Homesteading After Retirement: Part 6

Adding Life Skills to Retirement Homestead Income

Homesteading After Retirement: Part 6

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A popular notion about retirement is that we leave our past lifestyle behind and adopt a new, less stressful existence. In reality, choosing to homestead may trade some stresses for others. Crops fail, the farmers market closes, a weather disaster occurs, livestock can get sick or die. If your homestead lifestyle is reliant on selling your farm products for a profit, you may want to include a plan B.

The cold reality of farming is that things often go badly. The year 2020 is a prime and current example of just how bad things can become in a heartbeat. Massive wildfires consumed much of the western part of our country. Crops were lost, livestock died, and homes were destroyed. In addition to the worldwide pandemic going on, many people were left with no income or means of creating one. Of course, this is an extreme example. Every day, farmers and homesteaders face loss.

How can you prepare your retirement so that you are not fully dependent on crops and livestock returns? It may be time to consider a cottage industry. Diversifying your household income may carry you through a tough financial crisis. But since we are talking retirement, let me focus on activities that don’t require us to head back to the nine-to-five workweek.

Create a Product

Soaps, lotions, and other skincare products can be created in your kitchen. Adding these products can bring in additional income and you can make as much as you want. Online selling platforms such as Etsy will take a cut of your profit, but you reap the benefit of increased traffic from the platform’s efforts. Other methods of selling your wares can include your own website and online shop, word of mouth, selling in local shops, or using social media to spread the word. Other products that can be made on the homestead and marketed in the same way include jams and jellies, honey, maple, and other tree syrups, and fresh-baked bread.

Create an Online Class

Let your skills help others. If you have particular expertise, consider creating an online course on the subject. Online courses are very popular and can bring in passive income for the future. There are many platforms available for creating a course. I am using Teachable.com, and Craftsy.com is another option. Classes exist for a wide variety of interests. Handcrafts, beekeeping, woodworking, automotive repair, running a business, and baking bread are just a few ideas.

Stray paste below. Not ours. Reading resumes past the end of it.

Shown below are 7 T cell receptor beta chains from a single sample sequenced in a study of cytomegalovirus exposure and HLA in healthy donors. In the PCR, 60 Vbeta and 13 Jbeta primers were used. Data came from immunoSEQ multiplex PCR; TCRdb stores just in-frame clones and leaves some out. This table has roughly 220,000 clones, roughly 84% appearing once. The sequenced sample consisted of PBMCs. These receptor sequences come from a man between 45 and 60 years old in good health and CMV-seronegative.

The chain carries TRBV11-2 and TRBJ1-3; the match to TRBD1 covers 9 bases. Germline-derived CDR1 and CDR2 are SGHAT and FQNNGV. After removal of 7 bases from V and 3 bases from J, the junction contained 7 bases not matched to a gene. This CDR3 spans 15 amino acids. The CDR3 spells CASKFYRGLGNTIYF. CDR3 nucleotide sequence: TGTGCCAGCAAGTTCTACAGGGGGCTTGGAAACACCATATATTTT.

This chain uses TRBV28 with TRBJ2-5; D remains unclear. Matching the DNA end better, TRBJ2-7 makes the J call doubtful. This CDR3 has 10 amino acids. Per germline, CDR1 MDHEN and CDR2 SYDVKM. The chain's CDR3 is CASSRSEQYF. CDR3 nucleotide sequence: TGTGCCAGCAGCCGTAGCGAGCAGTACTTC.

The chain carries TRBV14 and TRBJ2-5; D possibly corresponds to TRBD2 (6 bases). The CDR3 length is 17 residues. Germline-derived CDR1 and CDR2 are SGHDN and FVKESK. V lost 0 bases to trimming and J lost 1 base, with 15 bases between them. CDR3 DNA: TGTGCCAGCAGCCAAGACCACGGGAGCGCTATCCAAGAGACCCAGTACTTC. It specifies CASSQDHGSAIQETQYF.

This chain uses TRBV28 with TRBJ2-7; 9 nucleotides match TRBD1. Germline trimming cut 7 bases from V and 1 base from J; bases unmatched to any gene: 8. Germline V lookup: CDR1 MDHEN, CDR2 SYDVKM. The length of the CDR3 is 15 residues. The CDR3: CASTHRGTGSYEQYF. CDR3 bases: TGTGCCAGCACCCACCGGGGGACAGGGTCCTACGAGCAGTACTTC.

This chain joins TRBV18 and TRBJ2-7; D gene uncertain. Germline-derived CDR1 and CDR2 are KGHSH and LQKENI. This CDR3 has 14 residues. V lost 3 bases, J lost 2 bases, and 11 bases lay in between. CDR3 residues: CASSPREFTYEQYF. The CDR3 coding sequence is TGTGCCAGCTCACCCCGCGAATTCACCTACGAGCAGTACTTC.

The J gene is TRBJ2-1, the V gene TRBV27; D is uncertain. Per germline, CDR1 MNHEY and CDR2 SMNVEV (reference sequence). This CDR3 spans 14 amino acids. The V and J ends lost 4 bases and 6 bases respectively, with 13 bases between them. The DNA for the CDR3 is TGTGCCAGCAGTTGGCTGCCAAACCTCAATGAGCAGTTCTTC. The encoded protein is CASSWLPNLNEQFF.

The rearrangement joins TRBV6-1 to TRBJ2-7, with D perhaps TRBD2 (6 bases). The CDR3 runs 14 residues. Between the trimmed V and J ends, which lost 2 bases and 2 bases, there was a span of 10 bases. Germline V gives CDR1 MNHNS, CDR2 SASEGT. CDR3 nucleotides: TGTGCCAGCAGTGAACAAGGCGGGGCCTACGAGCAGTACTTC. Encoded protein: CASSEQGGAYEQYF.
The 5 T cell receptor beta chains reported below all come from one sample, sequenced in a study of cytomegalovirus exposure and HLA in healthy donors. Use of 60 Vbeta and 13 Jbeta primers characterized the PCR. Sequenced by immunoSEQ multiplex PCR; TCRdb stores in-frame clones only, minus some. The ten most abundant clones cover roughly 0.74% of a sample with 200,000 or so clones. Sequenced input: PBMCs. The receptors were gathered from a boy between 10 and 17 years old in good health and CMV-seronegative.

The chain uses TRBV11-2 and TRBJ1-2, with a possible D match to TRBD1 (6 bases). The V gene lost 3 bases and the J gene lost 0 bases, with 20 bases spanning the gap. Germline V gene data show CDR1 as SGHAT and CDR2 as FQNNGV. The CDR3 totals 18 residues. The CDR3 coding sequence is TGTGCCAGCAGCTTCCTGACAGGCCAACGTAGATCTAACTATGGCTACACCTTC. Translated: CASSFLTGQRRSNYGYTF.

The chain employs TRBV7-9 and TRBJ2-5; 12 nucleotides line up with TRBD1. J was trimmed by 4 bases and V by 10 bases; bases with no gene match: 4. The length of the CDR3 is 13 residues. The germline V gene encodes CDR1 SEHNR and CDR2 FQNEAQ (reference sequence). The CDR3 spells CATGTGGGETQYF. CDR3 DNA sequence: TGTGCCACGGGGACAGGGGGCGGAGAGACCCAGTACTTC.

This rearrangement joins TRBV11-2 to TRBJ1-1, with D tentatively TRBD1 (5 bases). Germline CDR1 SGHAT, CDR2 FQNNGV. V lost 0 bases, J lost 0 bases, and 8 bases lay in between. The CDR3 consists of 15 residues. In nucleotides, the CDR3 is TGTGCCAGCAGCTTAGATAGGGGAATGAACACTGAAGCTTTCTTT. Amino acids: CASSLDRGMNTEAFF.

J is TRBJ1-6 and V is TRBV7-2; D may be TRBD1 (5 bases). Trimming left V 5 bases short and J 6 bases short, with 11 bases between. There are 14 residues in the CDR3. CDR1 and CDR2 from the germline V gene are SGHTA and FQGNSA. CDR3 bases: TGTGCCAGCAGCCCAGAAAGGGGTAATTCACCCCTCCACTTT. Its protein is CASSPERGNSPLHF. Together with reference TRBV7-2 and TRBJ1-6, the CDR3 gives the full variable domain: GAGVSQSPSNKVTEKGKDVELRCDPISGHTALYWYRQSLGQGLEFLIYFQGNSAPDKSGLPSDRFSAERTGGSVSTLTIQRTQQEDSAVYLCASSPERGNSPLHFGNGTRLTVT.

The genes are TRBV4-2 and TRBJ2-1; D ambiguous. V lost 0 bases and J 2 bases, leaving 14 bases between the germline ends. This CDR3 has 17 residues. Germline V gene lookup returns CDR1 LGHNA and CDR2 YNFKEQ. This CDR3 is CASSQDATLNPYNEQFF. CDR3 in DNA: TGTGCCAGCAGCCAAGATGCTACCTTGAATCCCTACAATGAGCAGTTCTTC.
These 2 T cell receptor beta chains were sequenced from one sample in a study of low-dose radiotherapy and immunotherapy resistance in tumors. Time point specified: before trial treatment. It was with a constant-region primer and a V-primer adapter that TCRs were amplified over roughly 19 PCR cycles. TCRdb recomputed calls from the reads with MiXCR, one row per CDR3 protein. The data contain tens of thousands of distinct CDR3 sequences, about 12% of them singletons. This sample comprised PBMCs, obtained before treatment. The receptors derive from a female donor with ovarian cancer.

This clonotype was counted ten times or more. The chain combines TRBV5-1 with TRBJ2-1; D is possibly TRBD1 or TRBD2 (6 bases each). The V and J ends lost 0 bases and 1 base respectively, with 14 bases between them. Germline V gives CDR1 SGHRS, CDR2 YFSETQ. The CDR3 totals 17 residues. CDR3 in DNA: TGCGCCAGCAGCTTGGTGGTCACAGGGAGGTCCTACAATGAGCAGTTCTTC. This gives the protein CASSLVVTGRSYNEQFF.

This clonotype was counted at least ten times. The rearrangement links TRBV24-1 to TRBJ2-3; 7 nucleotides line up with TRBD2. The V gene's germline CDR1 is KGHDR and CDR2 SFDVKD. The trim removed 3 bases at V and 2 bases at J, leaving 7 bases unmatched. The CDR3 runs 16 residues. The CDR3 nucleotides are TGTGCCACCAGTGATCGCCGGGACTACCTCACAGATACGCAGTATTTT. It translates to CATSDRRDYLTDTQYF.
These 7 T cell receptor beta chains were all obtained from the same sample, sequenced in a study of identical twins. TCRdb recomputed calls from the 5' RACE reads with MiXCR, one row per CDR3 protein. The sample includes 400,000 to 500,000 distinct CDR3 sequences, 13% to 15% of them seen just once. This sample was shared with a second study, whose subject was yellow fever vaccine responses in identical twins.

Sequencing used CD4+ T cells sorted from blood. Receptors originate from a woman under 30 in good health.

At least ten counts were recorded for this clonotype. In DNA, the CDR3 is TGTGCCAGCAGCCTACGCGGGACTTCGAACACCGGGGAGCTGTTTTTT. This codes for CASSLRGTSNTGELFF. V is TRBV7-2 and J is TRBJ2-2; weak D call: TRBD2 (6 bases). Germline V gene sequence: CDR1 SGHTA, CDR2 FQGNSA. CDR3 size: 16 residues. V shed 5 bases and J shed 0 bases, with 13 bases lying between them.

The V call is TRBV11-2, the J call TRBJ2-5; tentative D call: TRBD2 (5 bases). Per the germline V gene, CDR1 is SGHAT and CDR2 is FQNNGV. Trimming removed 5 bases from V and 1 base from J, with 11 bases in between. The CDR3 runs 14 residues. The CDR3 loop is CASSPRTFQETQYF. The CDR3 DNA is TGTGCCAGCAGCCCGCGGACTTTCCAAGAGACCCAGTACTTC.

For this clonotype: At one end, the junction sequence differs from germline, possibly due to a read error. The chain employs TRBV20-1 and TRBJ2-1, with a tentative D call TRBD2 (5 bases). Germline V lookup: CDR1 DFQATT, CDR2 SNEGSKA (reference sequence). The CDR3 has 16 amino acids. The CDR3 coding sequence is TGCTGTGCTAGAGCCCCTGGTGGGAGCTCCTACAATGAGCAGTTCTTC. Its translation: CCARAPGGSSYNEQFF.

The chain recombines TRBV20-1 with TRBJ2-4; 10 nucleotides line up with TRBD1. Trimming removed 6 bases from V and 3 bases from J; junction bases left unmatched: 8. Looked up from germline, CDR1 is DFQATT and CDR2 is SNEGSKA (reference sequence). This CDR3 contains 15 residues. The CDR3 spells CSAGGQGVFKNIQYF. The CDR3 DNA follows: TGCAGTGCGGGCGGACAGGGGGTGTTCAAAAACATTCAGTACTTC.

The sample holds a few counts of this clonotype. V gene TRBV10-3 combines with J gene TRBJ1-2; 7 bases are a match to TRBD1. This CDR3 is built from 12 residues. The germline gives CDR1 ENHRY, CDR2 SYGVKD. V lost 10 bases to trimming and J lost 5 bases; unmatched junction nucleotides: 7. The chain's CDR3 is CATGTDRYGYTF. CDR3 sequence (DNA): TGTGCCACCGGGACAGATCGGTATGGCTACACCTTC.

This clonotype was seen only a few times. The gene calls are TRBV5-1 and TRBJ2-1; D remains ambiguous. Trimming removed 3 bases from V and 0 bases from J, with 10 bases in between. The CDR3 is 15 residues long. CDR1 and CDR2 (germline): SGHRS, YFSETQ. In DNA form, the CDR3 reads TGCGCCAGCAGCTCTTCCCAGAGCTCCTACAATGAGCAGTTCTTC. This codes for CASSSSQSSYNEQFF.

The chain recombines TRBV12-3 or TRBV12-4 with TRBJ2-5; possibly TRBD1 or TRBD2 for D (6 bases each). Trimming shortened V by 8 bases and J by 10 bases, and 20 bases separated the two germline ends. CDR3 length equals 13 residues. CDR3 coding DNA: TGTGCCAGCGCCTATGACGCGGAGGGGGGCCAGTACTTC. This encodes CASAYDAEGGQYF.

Selling Alternate Products From Your Livestock

HIDES

Hides are popular products when done well. If you are raising cattle, sheep, or rabbits, learning how to tan hides can add income to the homestead bank account. If you don’t want to tan the hides yourself, find a tanner in your area. A well-crafted cowhide can bring in a few hundred dollars each.

WOOL

Many people don’t realize that you can sell raw fleece if you aren’t interested in processing wool. Unfortunately, the wool does not bring much in the wool pool market. If you have some particularly nice raw fleeces, market to the spinners.

Selling Surplus Livestock and Chickens

Selling Surplus Livestock and Chickens

When you are raising meat chickens, ducks, or geese, consider raising more than you require. Selling the rest as butcher-ready can be lucrative, short-term income. Poultry takes much less time to bring to market weight than larger livestock. Pasture-raising poultry brings a higher dollar, but you can still supplement free-range chickens with grain if you don’t have pasture. Another possibility is raising meat rabbits. 

Assist Someone With Their Online Business 

VA work or virtual assistant jobs are usually flexible ways to earn income. There are many ways that a virtual assistant helps an online business owner run their business. If you have computer skills, consider this as a good way to add money to the homestead without having to commute or keep regular hours.  

Some duties that a VA might do for an online business: 

• Create newsletters from templates 

• Post to social media accounts 

• Proofread publications and documents 

• Write blog posts for websites 

• Write ad copy or listings for products 

• Create graphics 

I am sure there are at least 50 more ideas that I am not listing. The position is almost always deadline-driven but the flexible work hours are attractive. 

What’s the Catch? 

You might need a few things to carry out the above ideas. Various cottage industry laws govern what can be produced and sold on the homestead. Check your local or state laws for details.  

When raising meat animals, keep in mind that this is a regulated industry if you are selling and not using the products for yourself. A butcher may be required and the processing times fill quickly. Make sure you get on a list early or you may be feeding the livestock a lot longer than you expected. 

Tax ID numbers will be required and an account set up. Even if the product you sell is non-taxable, you may still be required to obtain a sales tax ID number.  

Internet availability is a must if you are selling online or working as a virtual assistant. As with any type of business or job, do the due diligence beforehand to avoid unpleasant surprises.  

I realize that none of these ideas are going to solve a serious loss of income overnight. The best plan is to diversify your income before a downturn or disaster strikes. Having a plan B, even after retirement, doesn’t mean you have to give up the freedom and relaxation you earned.

Originally published in Countryside November/December 2021 and regularly vetted for accuracy.

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